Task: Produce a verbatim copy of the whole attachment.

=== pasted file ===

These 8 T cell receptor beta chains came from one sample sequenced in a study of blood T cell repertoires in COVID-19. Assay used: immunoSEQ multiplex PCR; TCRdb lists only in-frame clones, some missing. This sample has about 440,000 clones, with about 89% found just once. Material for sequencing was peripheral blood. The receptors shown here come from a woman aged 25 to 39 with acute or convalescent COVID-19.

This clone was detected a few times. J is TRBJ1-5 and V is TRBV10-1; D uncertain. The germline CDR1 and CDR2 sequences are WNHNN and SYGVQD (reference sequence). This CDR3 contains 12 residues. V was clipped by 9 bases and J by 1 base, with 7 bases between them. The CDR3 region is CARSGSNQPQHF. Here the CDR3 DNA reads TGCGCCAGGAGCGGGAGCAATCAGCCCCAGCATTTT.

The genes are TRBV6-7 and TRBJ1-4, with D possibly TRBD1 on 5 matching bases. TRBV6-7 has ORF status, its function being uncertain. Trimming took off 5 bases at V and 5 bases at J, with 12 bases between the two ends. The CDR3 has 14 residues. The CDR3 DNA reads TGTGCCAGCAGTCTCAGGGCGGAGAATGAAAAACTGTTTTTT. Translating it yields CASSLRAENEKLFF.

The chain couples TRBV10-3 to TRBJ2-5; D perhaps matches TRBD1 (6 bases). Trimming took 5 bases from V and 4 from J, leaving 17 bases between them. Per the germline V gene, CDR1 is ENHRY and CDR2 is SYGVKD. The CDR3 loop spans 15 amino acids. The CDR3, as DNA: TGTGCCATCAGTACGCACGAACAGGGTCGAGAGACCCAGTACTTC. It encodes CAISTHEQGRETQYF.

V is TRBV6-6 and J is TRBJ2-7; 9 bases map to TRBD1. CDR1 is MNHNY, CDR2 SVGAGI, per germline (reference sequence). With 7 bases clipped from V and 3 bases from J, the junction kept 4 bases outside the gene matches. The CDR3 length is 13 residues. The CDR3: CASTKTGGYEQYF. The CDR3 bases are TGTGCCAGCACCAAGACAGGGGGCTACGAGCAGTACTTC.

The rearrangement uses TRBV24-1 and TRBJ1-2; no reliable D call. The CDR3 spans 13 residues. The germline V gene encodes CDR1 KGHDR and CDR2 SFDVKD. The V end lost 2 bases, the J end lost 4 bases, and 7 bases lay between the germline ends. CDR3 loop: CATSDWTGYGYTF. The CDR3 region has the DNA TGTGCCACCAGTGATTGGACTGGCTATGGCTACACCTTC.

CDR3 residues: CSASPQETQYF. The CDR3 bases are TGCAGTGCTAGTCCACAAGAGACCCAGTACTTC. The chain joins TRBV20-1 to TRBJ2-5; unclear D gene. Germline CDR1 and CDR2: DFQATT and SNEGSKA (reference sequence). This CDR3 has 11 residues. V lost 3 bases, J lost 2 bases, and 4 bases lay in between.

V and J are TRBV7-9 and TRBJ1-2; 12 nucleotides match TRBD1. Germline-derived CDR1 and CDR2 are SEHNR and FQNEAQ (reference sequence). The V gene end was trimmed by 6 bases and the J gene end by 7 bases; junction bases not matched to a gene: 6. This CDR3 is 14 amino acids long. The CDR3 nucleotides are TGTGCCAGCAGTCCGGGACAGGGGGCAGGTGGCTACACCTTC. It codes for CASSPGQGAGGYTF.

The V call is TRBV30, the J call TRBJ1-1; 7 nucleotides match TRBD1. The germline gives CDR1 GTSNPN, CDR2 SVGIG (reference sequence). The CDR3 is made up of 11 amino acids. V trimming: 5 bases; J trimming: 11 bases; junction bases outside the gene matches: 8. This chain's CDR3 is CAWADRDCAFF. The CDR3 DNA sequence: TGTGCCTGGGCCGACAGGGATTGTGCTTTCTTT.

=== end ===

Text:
These 8 T cell receptor beta chains came from one sample sequenced in a study of blood T cell repertoires in COVID-19. Assay used: immunoSEQ multiplex PCR; TCRdb lists only in-frame clones, some missing. This sample has about 440,000 clones, with about 89% found just once. Material for sequencing was peripheral blood. The receptors shown here come from a woman aged 25 to 39 with acute or convalescent COVID-19.

This clone was detected a few times. J is TRBJ1-5 and V is TRBV10-1; D uncertain. The germline CDR1 and CDR2 sequences are WNHNN and SYGVQD (reference sequence). This CDR3 contains 12 residues. V was clipped by 9 bases and J by 1 base, with 7 bases between them. The CDR3 region is CARSGSNQPQHF. Here the CDR3 DNA reads TGCGCCAGGAGCGGGAGCAATCAGCCCCAGCATTTT.

The genes are TRBV6-7 and TRBJ1-4, with D possibly TRBD1 on 5 matching bases. TRBV6-7 has ORF status, its function being uncertain. Trimming took off 5 bases at V and 5 bases at J, with 12 bases between the two ends. The CDR3 has 14 residues. The CDR3 DNA reads TGTGCCAGCAGTCTCAGGGCGGAGAATGAAAAACTGTTTTTT. Translating it yields CASSLRAENEKLFF.

The chain couples TRBV10-3 to TRBJ2-5; D perhaps matches TRBD1 (6 bases). Trimming took 5 bases from V and 4 from J, leaving 17 bases between them. Per the germline V gene, CDR1 is ENHRY and CDR2 is SYGVKD. The CDR3 loop spans 15 amino acids. The CDR3, as DNA: TGTGCCATCAGTACGCACGAACAGGGTCGAGAGACCCAGTACTTC. It encodes CAISTHEQGRETQYF.

V is TRBV6-6 and J is TRBJ2-7; 9 bases map to TRBD1. CDR1 is MNHNY, CDR2 SVGAGI, per germline (reference sequence). With 7 bases clipped from V and 3 bases from J, the junction kept 4 bases outside the gene matches. The CDR3 length is 13 residues. The CDR3: CASTKTGGYEQYF. The CDR3 bases are TGTGCCAGCACCAAGACAGGGGGCTACGAGCAGTACTTC.

The rearrangement uses TRBV24-1 and TRBJ1-2; no reliable D call. The CDR3 spans 13 residues. The germline V gene encodes CDR1 KGHDR and CDR2 SFDVKD. The V end lost 2 bases, the J end lost 4 bases, and 7 bases lay between the germline ends. CDR3 loop: CATSDWTGYGYTF. The CDR3 region has the DNA TGTGCCACCAGTGATTGGACTGGCTATGGCTACACCTTC.

CDR3 residues: CSASPQETQYF. The CDR3 bases are TGCAGTGCTAGTCCACAAGAGACCCAGTACTTC. The chain joins TRBV20-1 to TRBJ2-5; unclear D gene. Germline CDR1 and CDR2: DFQATT and SNEGSKA (reference sequence). This CDR3 has 11 residues. V lost 3 bases, J lost 2 bases, and 4 bases lay in between.

V and J are TRBV7-9 and TRBJ1-2; 12 nucleotides match TRBD1. Germline-derived CDR1 and CDR2 are SEHNR and FQNEAQ (reference sequence). The V gene end was trimmed by 6 bases and the J gene end by 7 bases; junction bases not matched to a gene: 6. This CDR3 is 14 amino acids long. The CDR3 nucleotides are TGTGCCAGCAGTCCGGGACAGGGGGCAGGTGGCTACACCTTC. It codes for CASSPGQGAGGYTF.

The V call is TRBV30, the J call TRBJ1-1; 7 nucleotides match TRBD1. The germline gives CDR1 GTSNPN, CDR2 SVGIG (reference sequence). The CDR3 is made up of 11 amino acids. V trimming: 5 bases; J trimming: 11 bases; junction bases outside the gene matches: 8. This chain's CDR3 is CAWADRDCAFF. The CDR3 DNA sequence: TGTGCCTGGGCCGACAGGGATTGTGCTTTCTTT.